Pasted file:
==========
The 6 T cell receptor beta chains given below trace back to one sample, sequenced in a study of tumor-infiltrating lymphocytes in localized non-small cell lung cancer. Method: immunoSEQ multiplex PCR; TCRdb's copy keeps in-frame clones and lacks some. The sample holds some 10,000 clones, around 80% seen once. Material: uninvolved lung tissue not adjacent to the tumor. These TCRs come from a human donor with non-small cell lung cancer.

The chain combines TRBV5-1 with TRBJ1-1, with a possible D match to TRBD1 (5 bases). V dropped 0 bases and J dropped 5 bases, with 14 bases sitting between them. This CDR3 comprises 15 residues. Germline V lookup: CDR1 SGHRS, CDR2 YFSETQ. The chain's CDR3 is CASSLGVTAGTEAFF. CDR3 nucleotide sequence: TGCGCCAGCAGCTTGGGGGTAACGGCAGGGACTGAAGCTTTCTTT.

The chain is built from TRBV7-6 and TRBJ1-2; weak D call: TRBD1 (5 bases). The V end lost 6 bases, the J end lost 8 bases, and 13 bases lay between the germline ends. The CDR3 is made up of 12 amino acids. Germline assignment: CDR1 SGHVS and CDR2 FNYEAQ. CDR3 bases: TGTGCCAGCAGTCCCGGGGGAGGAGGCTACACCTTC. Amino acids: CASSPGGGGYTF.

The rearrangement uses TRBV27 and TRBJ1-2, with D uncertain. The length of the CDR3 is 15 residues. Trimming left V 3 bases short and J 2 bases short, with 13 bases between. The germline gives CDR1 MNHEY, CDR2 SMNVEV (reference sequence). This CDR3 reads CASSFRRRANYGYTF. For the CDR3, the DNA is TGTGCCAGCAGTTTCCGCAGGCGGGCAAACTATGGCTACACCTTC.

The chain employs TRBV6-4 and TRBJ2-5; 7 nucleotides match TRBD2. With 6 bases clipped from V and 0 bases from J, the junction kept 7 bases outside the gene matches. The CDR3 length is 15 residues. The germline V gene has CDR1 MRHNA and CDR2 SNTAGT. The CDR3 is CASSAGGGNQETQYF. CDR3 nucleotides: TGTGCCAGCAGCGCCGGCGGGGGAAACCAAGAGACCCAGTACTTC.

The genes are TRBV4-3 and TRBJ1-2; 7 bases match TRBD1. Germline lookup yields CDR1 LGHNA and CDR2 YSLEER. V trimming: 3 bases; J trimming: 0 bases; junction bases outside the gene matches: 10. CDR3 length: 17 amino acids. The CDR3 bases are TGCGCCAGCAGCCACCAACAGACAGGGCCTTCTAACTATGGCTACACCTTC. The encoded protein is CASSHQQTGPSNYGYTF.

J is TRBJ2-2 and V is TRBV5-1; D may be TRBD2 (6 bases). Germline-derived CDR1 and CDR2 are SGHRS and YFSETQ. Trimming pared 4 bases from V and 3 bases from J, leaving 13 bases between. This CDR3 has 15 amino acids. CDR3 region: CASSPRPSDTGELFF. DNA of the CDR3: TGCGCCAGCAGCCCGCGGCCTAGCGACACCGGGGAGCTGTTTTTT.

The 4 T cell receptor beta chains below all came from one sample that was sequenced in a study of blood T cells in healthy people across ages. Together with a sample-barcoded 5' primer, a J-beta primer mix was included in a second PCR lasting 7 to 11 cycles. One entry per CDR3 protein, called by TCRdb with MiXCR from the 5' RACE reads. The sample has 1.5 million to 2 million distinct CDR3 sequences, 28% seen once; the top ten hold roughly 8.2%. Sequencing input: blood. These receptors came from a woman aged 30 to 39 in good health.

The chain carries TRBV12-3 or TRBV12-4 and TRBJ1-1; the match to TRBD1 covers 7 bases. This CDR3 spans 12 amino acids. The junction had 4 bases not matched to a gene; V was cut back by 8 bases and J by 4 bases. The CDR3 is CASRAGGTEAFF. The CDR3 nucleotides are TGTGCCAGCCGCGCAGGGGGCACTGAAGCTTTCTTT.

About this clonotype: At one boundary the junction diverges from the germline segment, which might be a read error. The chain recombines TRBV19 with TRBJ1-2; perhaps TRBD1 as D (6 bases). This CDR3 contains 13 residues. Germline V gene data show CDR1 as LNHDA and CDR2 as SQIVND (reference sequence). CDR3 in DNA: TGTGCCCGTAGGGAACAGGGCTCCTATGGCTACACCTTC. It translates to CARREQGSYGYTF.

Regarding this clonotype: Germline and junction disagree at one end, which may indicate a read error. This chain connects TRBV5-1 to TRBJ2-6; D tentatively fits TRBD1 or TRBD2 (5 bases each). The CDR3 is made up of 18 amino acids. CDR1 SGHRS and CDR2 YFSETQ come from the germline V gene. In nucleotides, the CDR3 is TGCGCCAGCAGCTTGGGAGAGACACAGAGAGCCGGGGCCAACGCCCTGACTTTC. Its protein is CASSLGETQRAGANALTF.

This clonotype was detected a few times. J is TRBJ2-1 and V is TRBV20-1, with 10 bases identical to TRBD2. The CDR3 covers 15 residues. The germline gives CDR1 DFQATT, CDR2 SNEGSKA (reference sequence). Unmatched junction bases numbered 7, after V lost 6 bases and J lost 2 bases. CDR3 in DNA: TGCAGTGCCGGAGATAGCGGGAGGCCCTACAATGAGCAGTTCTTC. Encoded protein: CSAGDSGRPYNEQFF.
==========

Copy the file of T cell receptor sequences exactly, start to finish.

The 6 T cell receptor beta chains given below trace back to one sample, sequenced in a study of tumor-infiltrating lymphocytes in localized non-small cell lung cancer. Method: immunoSEQ multiplex PCR; TCRdb's copy keeps in-frame clones and lacks some. The sample holds some 10,000 clones, around 80% seen once. Material: uninvolved lung tissue not adjacent to the tumor. These TCRs come from a human donor with non-small cell lung cancer.

The chain combines TRBV5-1 with TRBJ1-1, with a possible D match to TRBD1 (5 bases). V dropped 0 bases and J dropped 5 bases, with 14 bases sitting between them. This CDR3 comprises 15 residues. Germline V lookup: CDR1 SGHRS, CDR2 YFSETQ. The chain's CDR3 is CASSLGVTAGTEAFF. CDR3 nucleotide sequence: TGCGCCAGCAGCTTGGGGGTAACGGCAGGGACTGAAGCTTTCTTT.

The chain is built from TRBV7-6 and TRBJ1-2; weak D call: TRBD1 (5 bases). The V end lost 6 bases, the J end lost 8 bases, and 13 bases lay between the germline ends. The CDR3 is made up of 12 amino acids. Germline assignment: CDR1 SGHVS and CDR2 FNYEAQ. CDR3 bases: TGTGCCAGCAGTCCCGGGGGAGGAGGCTACACCTTC. Amino acids: CASSPGGGGYTF.

The rearrangement uses TRBV27 and TRBJ1-2, with D uncertain. The length of the CDR3 is 15 residues. Trimming left V 3 bases short and J 2 bases short, with 13 bases between. The germline gives CDR1 MNHEY, CDR2 SMNVEV (reference sequence). This CDR3 reads CASSFRRRANYGYTF. For the CDR3, the DNA is TGTGCCAGCAGTTTCCGCAGGCGGGCAAACTATGGCTACACCTTC.

The chain employs TRBV6-4 and TRBJ2-5; 7 nucleotides match TRBD2. With 6 bases clipped from V and 0 bases from J, the junction kept 7 bases outside the gene matches. The CDR3 length is 15 residues. The germline V gene has CDR1 MRHNA and CDR2 SNTAGT. The CDR3 is CASSAGGGNQETQYF. CDR3 nucleotides: TGTGCCAGCAGCGCCGGCGGGGGAAACCAAGAGACCCAGTACTTC.

The genes are TRBV4-3 and TRBJ1-2; 7 bases match TRBD1. Germline lookup yields CDR1 LGHNA and CDR2 YSLEER. V trimming: 3 bases; J trimming: 0 bases; junction bases outside the gene matches: 10. CDR3 length: 17 amino acids. The CDR3 bases are TGCGCCAGCAGCCACCAACAGACAGGGCCTTCTAACTATGGCTACACCTTC. The encoded protein is CASSHQQTGPSNYGYTF.

J is TRBJ2-2 and V is TRBV5-1; D may be TRBD2 (6 bases). Germline-derived CDR1 and CDR2 are SGHRS and YFSETQ. Trimming pared 4 bases from V and 3 bases from J, leaving 13 bases between. This CDR3 has 15 amino acids. CDR3 region: CASSPRPSDTGELFF. DNA of the CDR3: TGCGCCAGCAGCCCGCGGCCTAGCGACACCGGGGAGCTGTTTTTT.

The 4 T cell receptor beta chains below all came from one sample that was sequenced in a study of blood T cells in healthy people across ages. Together with a sample-barcoded 5' primer, a J-beta primer mix was included in a second PCR lasting 7 to 11 cycles. One entry per CDR3 protein, called by TCRdb with MiXCR from the 5' RACE reads. The sample has 1.5 million to 2 million distinct CDR3 sequences, 28% seen once; the top ten hold roughly 8.2%. Sequencing input: blood. These receptors came from a woman aged 30 to 39 in good health.

The chain carries TRBV12-3 or TRBV12-4 and TRBJ1-1; the match to TRBD1 covers 7 bases. This CDR3 spans 12 amino acids. The junction had 4 bases not matched to a gene; V was cut back by 8 bases and J by 4 bases. The CDR3 is CASRAGGTEAFF. The CDR3 nucleotides are TGTGCCAGCCGCGCAGGGGGCACTGAAGCTTTCTTT.

About this clonotype: At one boundary the junction diverges from the germline segment, which might be a read error. The chain recombines TRBV19 with TRBJ1-2; perhaps TRBD1 as D (6 bases). This CDR3 contains 13 residues. Germline V gene data show CDR1 as LNHDA and CDR2 as SQIVND (reference sequence). CDR3 in DNA: TGTGCCCGTAGGGAACAGGGCTCCTATGGCTACACCTTC. It translates to CARREQGSYGYTF.

Regarding this clonotype: Germline and junction disagree at one end, which may indicate a read error. This chain connects TRBV5-1 to TRBJ2-6; D tentatively fits TRBD1 or TRBD2 (5 bases each). The CDR3 is made up of 18 amino acids. CDR1 SGHRS and CDR2 YFSETQ come from the germline V gene. In nucleotides, the CDR3 is TGCGCCAGCAGCTTGGGAGAGACACAGAGAGCCGGGGCCAACGCCCTGACTTTC. Its protein is CASSLGETQRAGANALTF.

This clonotype was detected a few times. J is TRBJ2-1 and V is TRBV20-1, with 10 bases identical to TRBD2. The CDR3 covers 15 residues. The germline gives CDR1 DFQATT, CDR2 SNEGSKA (reference sequence). Unmatched junction bases numbered 7, after V lost 6 bases and J lost 2 bases. CDR3 in DNA: TGCAGTGCCGGAGATAGCGGGAGGCCCTACAATGAGCAGTTCTTC. Encoded protein: CSAGDSGRPYNEQFF.